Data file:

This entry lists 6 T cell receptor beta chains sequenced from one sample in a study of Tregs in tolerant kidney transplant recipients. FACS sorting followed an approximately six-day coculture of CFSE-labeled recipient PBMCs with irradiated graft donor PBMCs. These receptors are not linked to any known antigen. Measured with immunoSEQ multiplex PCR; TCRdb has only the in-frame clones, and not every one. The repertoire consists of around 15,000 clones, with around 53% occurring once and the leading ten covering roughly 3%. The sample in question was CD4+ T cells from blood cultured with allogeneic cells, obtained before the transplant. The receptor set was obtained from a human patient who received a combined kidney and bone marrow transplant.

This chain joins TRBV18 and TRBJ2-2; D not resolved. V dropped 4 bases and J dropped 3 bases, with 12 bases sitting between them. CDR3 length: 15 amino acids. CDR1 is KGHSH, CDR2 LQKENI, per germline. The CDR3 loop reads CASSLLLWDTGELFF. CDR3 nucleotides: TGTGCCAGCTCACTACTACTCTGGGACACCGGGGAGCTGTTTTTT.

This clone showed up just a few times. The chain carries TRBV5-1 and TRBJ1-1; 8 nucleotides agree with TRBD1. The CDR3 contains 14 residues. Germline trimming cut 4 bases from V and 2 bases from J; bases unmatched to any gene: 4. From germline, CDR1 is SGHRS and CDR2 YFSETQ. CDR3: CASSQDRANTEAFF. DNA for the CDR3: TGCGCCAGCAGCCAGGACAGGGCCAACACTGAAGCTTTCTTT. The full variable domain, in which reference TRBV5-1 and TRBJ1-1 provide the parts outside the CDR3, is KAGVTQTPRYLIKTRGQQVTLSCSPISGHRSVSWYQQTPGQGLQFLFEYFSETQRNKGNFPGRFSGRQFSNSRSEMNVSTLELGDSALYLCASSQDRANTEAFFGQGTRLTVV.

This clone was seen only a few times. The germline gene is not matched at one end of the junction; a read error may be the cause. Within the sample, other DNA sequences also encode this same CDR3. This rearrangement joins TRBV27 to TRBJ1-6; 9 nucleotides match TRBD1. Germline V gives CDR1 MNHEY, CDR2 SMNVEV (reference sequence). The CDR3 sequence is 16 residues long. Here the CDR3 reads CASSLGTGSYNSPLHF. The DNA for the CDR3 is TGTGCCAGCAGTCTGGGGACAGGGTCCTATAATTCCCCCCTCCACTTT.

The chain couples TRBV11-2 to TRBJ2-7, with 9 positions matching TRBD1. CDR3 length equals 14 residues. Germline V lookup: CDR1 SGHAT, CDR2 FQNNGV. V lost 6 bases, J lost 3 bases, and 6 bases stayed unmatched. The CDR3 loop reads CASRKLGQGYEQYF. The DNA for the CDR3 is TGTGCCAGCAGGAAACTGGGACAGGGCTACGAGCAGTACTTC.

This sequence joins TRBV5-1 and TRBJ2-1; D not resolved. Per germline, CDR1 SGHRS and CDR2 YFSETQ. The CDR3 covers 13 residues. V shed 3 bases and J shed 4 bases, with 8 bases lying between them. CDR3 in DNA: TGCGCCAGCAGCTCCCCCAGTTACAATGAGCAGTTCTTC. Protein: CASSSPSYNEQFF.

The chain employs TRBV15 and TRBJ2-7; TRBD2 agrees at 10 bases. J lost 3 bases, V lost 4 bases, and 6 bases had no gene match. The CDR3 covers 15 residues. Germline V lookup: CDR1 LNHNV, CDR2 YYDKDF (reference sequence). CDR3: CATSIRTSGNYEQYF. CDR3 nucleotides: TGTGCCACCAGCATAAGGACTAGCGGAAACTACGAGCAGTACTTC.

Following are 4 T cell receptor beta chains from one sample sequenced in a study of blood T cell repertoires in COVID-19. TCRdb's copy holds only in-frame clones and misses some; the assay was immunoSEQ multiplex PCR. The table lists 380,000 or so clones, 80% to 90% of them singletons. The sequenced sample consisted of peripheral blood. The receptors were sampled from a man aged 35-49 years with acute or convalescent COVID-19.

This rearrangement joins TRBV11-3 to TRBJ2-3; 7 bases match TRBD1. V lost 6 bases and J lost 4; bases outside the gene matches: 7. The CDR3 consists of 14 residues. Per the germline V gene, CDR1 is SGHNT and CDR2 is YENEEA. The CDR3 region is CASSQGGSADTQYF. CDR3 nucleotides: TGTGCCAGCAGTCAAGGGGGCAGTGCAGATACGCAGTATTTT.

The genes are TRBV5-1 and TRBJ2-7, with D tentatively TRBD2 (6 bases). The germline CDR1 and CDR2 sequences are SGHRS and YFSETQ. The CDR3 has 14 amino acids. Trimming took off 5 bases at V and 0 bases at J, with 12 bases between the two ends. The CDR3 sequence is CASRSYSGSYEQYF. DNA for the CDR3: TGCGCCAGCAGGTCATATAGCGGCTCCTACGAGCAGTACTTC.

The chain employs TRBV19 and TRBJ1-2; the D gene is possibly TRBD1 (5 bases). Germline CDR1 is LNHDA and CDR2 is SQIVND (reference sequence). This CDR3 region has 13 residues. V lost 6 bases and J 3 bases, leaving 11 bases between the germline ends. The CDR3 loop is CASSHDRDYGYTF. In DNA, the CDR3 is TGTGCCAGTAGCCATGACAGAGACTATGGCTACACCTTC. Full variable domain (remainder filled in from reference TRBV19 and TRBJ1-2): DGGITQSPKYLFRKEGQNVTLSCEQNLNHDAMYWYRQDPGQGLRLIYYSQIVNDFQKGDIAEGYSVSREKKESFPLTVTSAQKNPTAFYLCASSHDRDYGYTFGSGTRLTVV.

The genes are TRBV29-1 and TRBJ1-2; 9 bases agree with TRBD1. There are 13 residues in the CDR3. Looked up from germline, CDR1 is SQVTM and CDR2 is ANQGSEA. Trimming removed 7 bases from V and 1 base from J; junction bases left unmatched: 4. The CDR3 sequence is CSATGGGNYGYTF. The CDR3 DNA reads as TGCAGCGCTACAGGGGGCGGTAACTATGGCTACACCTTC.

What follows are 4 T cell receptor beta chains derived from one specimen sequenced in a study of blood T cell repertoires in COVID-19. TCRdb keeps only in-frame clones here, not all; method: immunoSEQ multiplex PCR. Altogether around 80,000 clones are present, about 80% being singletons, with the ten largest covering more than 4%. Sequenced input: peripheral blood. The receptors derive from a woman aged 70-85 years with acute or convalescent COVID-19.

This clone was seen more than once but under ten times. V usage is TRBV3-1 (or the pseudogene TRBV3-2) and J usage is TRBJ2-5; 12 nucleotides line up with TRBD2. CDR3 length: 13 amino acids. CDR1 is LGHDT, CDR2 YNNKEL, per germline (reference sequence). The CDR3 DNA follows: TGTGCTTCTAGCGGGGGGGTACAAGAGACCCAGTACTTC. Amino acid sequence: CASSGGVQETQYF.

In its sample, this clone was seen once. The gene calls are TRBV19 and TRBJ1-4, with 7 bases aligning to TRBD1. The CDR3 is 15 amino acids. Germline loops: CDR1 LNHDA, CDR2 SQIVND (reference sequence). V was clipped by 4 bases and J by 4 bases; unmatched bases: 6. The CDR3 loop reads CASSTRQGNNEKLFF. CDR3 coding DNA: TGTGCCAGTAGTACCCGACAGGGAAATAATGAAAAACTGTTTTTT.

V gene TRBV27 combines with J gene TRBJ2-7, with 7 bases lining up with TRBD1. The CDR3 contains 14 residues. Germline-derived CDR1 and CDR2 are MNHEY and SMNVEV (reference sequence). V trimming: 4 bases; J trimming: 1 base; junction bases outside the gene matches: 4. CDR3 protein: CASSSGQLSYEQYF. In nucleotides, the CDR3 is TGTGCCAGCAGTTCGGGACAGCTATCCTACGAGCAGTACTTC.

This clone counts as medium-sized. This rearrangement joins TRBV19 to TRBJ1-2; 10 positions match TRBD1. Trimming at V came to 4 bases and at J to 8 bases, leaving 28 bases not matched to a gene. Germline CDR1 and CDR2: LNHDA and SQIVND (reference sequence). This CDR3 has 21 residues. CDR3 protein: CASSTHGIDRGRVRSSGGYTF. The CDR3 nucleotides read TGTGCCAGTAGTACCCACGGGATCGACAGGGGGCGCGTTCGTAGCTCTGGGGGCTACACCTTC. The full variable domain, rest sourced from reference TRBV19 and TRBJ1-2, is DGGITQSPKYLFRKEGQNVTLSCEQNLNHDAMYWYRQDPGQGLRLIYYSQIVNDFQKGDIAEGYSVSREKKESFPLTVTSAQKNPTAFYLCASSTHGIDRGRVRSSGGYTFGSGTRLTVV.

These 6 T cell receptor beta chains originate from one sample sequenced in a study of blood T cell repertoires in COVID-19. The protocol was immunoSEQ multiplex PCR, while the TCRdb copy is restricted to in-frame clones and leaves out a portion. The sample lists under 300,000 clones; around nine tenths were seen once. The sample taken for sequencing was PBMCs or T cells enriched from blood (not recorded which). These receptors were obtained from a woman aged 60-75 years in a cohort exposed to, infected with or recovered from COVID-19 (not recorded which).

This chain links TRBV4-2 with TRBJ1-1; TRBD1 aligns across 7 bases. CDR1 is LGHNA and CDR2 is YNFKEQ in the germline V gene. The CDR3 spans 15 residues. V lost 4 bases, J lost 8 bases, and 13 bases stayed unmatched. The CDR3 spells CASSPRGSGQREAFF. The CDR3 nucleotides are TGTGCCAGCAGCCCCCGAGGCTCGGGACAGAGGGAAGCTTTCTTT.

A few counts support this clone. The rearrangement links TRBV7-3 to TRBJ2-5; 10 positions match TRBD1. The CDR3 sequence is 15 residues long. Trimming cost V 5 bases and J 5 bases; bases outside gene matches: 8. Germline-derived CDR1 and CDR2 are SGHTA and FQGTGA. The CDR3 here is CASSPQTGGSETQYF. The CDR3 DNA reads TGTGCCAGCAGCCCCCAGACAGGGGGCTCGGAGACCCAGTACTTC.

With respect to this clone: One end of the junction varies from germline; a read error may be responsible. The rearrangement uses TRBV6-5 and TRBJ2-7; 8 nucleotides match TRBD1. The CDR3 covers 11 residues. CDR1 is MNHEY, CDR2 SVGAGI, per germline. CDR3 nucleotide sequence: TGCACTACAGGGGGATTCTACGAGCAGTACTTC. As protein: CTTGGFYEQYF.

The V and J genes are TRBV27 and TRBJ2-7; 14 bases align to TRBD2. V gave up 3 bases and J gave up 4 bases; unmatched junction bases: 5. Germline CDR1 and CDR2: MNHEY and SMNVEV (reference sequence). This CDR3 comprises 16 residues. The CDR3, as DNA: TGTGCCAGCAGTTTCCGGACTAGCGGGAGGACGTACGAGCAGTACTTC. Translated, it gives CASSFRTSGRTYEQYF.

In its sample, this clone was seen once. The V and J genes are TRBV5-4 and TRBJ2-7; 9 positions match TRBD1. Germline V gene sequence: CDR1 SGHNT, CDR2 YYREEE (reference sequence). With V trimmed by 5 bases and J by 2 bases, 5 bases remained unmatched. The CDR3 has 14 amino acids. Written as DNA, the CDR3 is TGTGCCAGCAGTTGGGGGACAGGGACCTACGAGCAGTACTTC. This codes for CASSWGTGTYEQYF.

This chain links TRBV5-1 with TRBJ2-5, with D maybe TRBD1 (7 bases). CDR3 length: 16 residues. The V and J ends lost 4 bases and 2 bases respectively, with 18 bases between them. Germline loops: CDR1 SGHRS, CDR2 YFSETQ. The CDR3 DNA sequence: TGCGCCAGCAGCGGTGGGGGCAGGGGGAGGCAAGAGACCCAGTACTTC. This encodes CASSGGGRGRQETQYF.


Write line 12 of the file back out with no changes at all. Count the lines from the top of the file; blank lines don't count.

The genes are TRBV29-1 and TRBJ1-2; 9 bases agree with TRBD1. There are 13 residues in the CDR3. Looked up from germline, CDR1 is SQVTM and CDR2 is ANQGSEA. Trimming removed 7 bases from V and 1 base from J; junction bases left unmatched: 4. The CDR3 sequence is CSATGGGNYGYTF. The CDR3 DNA reads as TGCAGCGCTACAGGGGGCGGTAACTATGGCTACACCTTC.